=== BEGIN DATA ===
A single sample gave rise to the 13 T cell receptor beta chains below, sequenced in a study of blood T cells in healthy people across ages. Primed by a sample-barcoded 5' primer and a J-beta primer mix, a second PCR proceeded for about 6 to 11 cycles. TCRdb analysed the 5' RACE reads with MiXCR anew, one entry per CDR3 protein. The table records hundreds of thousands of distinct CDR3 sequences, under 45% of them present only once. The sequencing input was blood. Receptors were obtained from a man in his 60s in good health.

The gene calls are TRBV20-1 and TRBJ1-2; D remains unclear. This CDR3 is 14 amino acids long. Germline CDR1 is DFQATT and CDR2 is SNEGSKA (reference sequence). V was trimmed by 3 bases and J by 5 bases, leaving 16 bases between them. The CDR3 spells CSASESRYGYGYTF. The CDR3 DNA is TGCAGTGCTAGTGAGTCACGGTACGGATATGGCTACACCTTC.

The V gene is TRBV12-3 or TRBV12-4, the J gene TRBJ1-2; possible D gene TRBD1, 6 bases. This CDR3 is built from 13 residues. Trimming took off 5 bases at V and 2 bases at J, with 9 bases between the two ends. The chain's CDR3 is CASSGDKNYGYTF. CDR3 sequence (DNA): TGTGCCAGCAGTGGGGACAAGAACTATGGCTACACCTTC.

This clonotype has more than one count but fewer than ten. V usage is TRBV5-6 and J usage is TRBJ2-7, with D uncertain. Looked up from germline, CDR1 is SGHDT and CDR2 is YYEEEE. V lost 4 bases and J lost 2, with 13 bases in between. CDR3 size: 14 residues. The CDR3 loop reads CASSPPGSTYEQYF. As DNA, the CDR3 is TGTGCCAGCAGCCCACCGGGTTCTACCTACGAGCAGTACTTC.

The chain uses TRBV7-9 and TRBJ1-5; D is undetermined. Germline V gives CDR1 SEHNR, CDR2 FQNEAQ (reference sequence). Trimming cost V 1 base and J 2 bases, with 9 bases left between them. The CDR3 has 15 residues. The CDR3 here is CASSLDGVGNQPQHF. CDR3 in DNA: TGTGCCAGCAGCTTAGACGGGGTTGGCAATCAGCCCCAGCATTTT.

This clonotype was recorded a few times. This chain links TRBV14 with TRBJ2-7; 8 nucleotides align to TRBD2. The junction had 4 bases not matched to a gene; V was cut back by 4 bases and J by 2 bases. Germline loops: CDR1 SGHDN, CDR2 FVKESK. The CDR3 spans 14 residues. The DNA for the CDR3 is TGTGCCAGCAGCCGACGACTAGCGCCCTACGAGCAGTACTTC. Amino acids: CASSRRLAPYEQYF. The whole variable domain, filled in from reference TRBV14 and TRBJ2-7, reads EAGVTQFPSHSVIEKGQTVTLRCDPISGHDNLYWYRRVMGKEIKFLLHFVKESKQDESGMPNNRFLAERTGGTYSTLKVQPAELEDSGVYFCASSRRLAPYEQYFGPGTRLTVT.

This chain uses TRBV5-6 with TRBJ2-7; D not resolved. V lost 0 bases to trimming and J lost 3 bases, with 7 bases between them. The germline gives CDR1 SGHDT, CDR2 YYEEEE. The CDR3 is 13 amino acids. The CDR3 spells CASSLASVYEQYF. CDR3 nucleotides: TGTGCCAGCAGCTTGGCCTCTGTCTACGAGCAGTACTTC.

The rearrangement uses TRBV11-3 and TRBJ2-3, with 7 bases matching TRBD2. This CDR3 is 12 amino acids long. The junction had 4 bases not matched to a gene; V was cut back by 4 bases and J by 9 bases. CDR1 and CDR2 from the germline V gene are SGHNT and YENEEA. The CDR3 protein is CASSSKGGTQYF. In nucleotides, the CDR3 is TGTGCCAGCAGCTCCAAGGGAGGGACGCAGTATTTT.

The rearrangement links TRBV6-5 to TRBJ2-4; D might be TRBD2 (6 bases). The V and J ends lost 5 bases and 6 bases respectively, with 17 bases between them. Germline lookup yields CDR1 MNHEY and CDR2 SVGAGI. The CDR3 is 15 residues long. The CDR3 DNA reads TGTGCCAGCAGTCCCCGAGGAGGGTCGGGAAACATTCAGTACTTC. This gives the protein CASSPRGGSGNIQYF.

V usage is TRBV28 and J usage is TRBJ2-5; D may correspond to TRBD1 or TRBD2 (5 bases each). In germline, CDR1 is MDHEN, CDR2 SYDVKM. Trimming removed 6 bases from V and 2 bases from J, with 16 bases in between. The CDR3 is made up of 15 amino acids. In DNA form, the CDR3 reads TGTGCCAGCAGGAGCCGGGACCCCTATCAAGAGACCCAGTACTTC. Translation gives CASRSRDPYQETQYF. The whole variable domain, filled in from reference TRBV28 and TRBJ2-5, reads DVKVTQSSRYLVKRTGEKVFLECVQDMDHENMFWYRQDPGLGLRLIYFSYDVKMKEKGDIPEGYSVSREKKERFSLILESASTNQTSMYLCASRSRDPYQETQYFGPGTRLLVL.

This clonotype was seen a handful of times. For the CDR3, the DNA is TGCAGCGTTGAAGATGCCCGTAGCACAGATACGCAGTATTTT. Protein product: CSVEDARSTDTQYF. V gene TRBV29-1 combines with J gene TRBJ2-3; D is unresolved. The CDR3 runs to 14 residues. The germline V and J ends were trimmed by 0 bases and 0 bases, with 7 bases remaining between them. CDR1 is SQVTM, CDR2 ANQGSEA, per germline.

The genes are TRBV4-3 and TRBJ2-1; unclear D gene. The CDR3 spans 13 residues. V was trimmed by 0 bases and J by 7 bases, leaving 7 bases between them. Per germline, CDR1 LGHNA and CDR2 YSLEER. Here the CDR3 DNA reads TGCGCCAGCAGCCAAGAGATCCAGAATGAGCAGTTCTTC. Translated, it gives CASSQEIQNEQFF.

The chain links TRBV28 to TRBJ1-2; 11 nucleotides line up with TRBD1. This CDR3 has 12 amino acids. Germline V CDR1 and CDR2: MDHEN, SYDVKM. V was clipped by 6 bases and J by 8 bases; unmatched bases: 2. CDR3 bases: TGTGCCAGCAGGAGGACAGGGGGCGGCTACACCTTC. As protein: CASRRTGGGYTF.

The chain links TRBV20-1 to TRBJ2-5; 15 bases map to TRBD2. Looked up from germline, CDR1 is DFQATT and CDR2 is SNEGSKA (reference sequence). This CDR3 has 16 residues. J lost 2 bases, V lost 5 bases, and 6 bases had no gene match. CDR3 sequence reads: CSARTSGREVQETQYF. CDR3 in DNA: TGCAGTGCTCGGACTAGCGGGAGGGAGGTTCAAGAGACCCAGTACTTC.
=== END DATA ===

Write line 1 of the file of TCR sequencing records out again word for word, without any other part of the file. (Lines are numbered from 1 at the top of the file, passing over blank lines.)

A single sample gave rise to the 13 T cell receptor beta chains below, sequenced in a study of blood T cells in healthy people across ages. Primed by a sample-barcoded 5' primer and a J-beta primer mix, a second PCR proceeded for about 6 to 11 cycles. TCRdb analysed the 5' RACE reads with MiXCR anew, one entry per CDR3 protein. The table records hundreds of thousands of distinct CDR3 sequences, under 45% of them present only once. The sequencing input was blood. Receptors were obtained from a man in his 60s in good health.